“You have the right to remain silent” is a phrase most have heard, whether it be from a television show or personal experience. This phrase is from what is known as Miranda rights. Miranda rights are a centerpiece to the American legal system and arise out of the United States Constitution’s Fifth Amendment right against self-incrimination. But when exactly does an officer have to read an individual their Miranda rights? And what happens if an individual is not read their Miranda rights? The short and simple answer is that it depends. As is generally the case in law, there is no hard and fast rule, but instead, each case is fact sensitive. The Indiana Supreme Court recently dealt with this fact-sensitive analysis in State v. Ruiz;1 this is a case you should know and is the topic of this blog post.
In Ruiz, the Indiana Supreme Court was asked to rule on the issue of suppressing statements made by Defendant while in police custody. When the Court “suppresses” evidence, that means, generally, the evidence was obtained illegally. Suppression can be a remedy for a Defendant who was not read his Miranda Rights. This was the exact remedy the Defendant wanted to apply in the case at hand. The case began when the Defendant was taken by detectives to the police station for questioning. The detectives took Ruiz into a small, windowless room, which was located in a secure area of the police station. Furthermore, the officers questioned the defendant in an “accusatory” and hostile manner. Lastly, the officers outnumbered Defendant two to one for the large majority of the questioning and interrogation. This all occurred without Ruiz ever being read his Miranda rights.
At the hearing, the State wanted to use video footage of the interrogation. Ruiz, on the other hand, filed a motion to suppress the evidence because he was never read his Miranda rights. The trial court agreed with Ruiz and suppressed the video evidence.2 The State appealed the decision, and the Court of Appeals sided with the State, finding that the interrogation was not custodial. The Defendant appealed to the Supreme Court, and they sided with Defendant, reversing the Court of Appeals decision and upholding the trial court. In reaching this conclusion, the Indiana Supreme Court began by first discussing the standard for when Miranda applies, which is when a Defendant is under “custodial interrogation.” If a defendant is found to be under custodial interrogation, then he or she must be read their Miranda rights, if they are not, the statements made during the interrogation cannot be used to prove guilt.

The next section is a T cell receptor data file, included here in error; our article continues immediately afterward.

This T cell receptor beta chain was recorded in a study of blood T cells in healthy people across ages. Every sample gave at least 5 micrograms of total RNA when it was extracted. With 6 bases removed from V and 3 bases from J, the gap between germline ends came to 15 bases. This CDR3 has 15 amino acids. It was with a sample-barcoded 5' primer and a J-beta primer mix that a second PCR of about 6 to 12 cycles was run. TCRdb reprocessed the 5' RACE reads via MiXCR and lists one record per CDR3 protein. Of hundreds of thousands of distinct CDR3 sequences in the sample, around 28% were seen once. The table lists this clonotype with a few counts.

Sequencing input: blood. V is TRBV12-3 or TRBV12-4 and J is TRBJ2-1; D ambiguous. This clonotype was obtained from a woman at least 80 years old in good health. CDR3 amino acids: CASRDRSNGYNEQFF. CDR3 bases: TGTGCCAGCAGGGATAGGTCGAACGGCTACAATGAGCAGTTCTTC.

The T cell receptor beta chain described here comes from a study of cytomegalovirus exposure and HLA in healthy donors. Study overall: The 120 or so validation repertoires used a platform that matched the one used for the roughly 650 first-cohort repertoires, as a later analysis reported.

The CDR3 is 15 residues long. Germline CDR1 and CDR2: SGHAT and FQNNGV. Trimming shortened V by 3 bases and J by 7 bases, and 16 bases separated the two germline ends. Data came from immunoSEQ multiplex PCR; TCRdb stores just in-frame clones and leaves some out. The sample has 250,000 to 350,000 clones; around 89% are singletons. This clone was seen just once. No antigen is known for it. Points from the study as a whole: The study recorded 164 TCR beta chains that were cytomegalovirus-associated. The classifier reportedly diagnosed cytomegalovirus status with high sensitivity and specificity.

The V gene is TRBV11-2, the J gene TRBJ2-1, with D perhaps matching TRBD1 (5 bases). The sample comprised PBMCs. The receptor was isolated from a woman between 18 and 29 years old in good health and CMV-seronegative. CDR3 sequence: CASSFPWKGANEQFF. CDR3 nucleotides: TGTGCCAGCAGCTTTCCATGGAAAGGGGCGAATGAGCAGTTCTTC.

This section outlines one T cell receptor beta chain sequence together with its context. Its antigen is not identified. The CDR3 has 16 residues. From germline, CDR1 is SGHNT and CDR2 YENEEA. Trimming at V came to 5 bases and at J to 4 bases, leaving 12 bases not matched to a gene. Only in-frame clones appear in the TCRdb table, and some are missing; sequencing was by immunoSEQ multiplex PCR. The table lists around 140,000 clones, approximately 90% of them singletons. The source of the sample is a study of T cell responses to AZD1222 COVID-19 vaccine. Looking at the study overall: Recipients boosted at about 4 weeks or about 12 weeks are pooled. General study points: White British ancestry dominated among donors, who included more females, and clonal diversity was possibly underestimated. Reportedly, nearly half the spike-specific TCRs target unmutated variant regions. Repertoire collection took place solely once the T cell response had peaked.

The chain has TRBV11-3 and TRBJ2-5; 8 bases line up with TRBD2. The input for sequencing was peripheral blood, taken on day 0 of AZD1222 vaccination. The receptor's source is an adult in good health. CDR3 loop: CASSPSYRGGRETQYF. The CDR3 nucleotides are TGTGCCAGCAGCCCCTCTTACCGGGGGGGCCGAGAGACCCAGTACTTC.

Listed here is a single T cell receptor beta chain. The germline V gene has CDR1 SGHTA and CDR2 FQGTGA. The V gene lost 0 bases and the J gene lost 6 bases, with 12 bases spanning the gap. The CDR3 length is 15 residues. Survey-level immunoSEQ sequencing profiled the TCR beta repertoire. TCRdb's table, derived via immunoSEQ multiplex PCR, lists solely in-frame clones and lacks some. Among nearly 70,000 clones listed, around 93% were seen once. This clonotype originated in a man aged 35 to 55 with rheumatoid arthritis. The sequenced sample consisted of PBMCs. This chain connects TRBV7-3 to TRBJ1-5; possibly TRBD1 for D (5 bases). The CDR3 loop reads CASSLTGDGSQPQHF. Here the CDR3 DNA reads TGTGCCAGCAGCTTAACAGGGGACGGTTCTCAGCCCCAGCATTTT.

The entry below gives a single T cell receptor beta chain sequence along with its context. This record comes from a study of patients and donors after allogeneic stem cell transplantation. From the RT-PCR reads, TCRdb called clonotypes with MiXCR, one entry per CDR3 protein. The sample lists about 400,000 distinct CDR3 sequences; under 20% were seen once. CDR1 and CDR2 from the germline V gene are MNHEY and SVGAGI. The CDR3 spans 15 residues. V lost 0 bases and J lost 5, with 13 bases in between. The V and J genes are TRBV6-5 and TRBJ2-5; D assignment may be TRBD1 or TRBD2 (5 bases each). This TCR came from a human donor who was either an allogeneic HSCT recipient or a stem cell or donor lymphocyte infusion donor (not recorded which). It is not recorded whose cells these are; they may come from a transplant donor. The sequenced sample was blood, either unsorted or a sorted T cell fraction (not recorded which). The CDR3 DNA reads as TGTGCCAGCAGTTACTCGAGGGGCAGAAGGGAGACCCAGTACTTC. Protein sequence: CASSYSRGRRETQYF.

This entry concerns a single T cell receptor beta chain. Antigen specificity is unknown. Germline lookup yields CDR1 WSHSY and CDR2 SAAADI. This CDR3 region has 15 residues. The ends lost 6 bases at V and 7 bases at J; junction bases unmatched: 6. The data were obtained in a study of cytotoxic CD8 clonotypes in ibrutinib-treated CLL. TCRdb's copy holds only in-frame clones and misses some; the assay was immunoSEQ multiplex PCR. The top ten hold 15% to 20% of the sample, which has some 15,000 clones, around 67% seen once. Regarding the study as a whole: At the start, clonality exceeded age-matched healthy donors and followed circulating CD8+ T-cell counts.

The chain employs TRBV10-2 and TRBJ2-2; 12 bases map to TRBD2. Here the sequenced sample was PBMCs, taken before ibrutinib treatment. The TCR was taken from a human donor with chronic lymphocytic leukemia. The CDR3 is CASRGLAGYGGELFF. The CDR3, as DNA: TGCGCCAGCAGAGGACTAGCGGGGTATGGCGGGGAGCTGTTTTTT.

The Court went on to note that “custody” under Miranda “occurs when two criteria are met. First, the person’s freedom of movement is curtailed to the degree associated with a formal arrest.” The second criterion a person undergoes “inherently coercive pressures.” In finding that these two criteria were met for the Defendant, the Court noted that the circumstances surrounding the interrogation (being in a small, windowless room; secured off from the rest of the police station; and being outnumbered by officers during the interrogation) were certainly sufficient to find that the first criterion is met. The Court found that a reasonable person, under those circumstances, would not feel free to leave. Moving to the second criterion, the Court found that the hostile and accusatory tone of the interrogation, coupled with the police lying to Defendant, were enough for the Court to find coercive pressures requiring Miranda warning. Finding both criteria met, the Supreme Court upheld the trial court’s decision to suppress the evidence.
This area of law is extremely technical, while also having the potential to completely change the course of your life. An individual who is unaware of their rights may have them violated without even knowing, leading to a negative result for you—like a conviction in this case. The importance of understanding the status of developments in the law is the key to avoiding criminal liability, as well as being an engaged citizen in our participatory system of government. This blog post on a key new case was written by attorneys at Ciyou & Dixon, P.C. who handle criminal defense cases and appeals of criminal convictions throughout the state. This blog is written for educational purposes only. It is not intended as legal advice or a solicitation for services. It is an advertisement.
- State of Indiana v. Ernesto Ruiz, 19S-CR-336 (Ind. 2019).
- The trial court declared a mistrial after granting Defendant’s Motion to Suppress because the State claimed they could not proceed with the case without the video evidence.